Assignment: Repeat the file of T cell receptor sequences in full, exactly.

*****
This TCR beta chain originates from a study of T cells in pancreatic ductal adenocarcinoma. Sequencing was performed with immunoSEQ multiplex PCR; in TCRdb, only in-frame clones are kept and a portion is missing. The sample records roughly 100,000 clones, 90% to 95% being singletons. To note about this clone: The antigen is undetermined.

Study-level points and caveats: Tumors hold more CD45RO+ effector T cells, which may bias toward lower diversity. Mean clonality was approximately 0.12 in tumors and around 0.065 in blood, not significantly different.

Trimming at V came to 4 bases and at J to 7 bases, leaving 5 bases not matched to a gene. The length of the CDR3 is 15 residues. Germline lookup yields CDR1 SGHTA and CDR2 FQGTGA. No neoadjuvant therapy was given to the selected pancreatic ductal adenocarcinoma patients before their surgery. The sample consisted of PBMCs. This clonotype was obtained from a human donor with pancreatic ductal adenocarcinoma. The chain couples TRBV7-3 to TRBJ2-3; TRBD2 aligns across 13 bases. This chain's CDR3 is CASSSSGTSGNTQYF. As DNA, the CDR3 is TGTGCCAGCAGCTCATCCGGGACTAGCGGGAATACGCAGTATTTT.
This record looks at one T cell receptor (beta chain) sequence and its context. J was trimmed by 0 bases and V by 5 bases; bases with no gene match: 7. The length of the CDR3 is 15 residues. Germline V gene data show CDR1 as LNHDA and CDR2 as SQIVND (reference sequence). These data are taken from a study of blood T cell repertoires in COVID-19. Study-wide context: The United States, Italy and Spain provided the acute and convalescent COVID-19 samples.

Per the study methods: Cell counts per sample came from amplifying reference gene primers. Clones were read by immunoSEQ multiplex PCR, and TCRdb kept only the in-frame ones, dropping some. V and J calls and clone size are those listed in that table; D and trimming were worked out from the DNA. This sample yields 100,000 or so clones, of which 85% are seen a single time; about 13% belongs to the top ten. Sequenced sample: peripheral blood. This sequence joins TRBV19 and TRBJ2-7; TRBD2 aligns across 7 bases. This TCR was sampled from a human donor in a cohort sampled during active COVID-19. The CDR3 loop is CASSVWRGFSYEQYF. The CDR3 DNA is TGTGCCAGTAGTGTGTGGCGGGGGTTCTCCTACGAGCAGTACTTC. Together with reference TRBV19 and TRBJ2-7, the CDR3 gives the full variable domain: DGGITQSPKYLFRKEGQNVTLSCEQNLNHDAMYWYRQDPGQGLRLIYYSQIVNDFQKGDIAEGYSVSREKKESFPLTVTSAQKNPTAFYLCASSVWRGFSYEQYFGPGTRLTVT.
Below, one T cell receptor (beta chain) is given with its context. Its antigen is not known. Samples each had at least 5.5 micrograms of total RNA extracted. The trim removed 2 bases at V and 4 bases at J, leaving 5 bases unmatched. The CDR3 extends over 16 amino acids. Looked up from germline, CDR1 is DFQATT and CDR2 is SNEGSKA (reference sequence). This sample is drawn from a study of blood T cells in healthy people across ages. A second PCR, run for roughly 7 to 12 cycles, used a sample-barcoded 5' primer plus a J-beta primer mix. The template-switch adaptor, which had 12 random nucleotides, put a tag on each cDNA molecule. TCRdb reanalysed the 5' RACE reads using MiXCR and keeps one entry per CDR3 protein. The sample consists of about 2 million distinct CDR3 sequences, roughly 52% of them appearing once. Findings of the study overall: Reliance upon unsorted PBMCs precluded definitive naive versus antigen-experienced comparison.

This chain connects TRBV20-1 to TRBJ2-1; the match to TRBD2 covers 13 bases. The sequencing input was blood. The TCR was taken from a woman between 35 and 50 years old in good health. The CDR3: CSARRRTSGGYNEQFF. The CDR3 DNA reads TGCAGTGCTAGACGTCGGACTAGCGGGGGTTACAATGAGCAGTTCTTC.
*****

This TCR beta chain originates from a study of T cells in pancreatic ductal adenocarcinoma. Sequencing was performed with immunoSEQ multiplex PCR; in TCRdb, only in-frame clones are kept and a portion is missing. The sample records roughly 100,000 clones, 90% to 95% being singletons. To note about this clone: The antigen is undetermined.

Study-level points and caveats: Tumors hold more CD45RO+ effector T cells, which may bias toward lower diversity. Mean clonality was approximately 0.12 in tumors and around 0.065 in blood, not significantly different.

Trimming at V came to 4 bases and at J to 7 bases, leaving 5 bases not matched to a gene. The length of the CDR3 is 15 residues. Germline lookup yields CDR1 SGHTA and CDR2 FQGTGA. No neoadjuvant therapy was given to the selected pancreatic ductal adenocarcinoma patients before their surgery. The sample consisted of PBMCs. This clonotype was obtained from a human donor with pancreatic ductal adenocarcinoma. The chain couples TRBV7-3 to TRBJ2-3; TRBD2 aligns across 13 bases. This chain's CDR3 is CASSSSGTSGNTQYF. As DNA, the CDR3 is TGTGCCAGCAGCTCATCCGGGACTAGCGGGAATACGCAGTATTTT.
This record looks at one T cell receptor (beta chain) sequence and its context. J was trimmed by 0 bases and V by 5 bases; bases with no gene match: 7. The length of the CDR3 is 15 residues. Germline V gene data show CDR1 as LNHDA and CDR2 as SQIVND (reference sequence). These data are taken from a study of blood T cell repertoires in COVID-19. Study-wide context: The United States, Italy and Spain provided the acute and convalescent COVID-19 samples.

Per the study methods: Cell counts per sample came from amplifying reference gene primers. Clones were read by immunoSEQ multiplex PCR, and TCRdb kept only the in-frame ones, dropping some. V and J calls and clone size are those listed in that table; D and trimming were worked out from the DNA. This sample yields 100,000 or so clones, of which 85% are seen a single time; about 13% belongs to the top ten. Sequenced sample: peripheral blood. This sequence joins TRBV19 and TRBJ2-7; TRBD2 aligns across 7 bases. This TCR was sampled from a human donor in a cohort sampled during active COVID-19. The CDR3 loop is CASSVWRGFSYEQYF. The CDR3 DNA is TGTGCCAGTAGTGTGTGGCGGGGGTTCTCCTACGAGCAGTACTTC. Together with reference TRBV19 and TRBJ2-7, the CDR3 gives the full variable domain: DGGITQSPKYLFRKEGQNVTLSCEQNLNHDAMYWYRQDPGQGLRLIYYSQIVNDFQKGDIAEGYSVSREKKESFPLTVTSAQKNPTAFYLCASSVWRGFSYEQYFGPGTRLTVT.
Below, one T cell receptor (beta chain) is given with its context. Its antigen is not known. Samples each had at least 5.5 micrograms of total RNA extracted. The trim removed 2 bases at V and 4 bases at J, leaving 5 bases unmatched. The CDR3 extends over 16 amino acids. Looked up from germline, CDR1 is DFQATT and CDR2 is SNEGSKA (reference sequence). This sample is drawn from a study of blood T cells in healthy people across ages. A second PCR, run for roughly 7 to 12 cycles, used a sample-barcoded 5' primer plus a J-beta primer mix. The template-switch adaptor, which had 12 random nucleotides, put a tag on each cDNA molecule. TCRdb reanalysed the 5' RACE reads using MiXCR and keeps one entry per CDR3 protein. The sample consists of about 2 million distinct CDR3 sequences, roughly 52% of them appearing once. Findings of the study overall: Reliance upon unsorted PBMCs precluded definitive naive versus antigen-experienced comparison.

This chain connects TRBV20-1 to TRBJ2-1; the match to TRBD2 covers 13 bases. The sequencing input was blood. The TCR was taken from a woman between 35 and 50 years old in good health. The CDR3: CSARRRTSGGYNEQFF. The CDR3 DNA reads TGCAGTGCTAGACGTCGGACTAGCGGGGGTTACAATGAGCAGTTCTTC.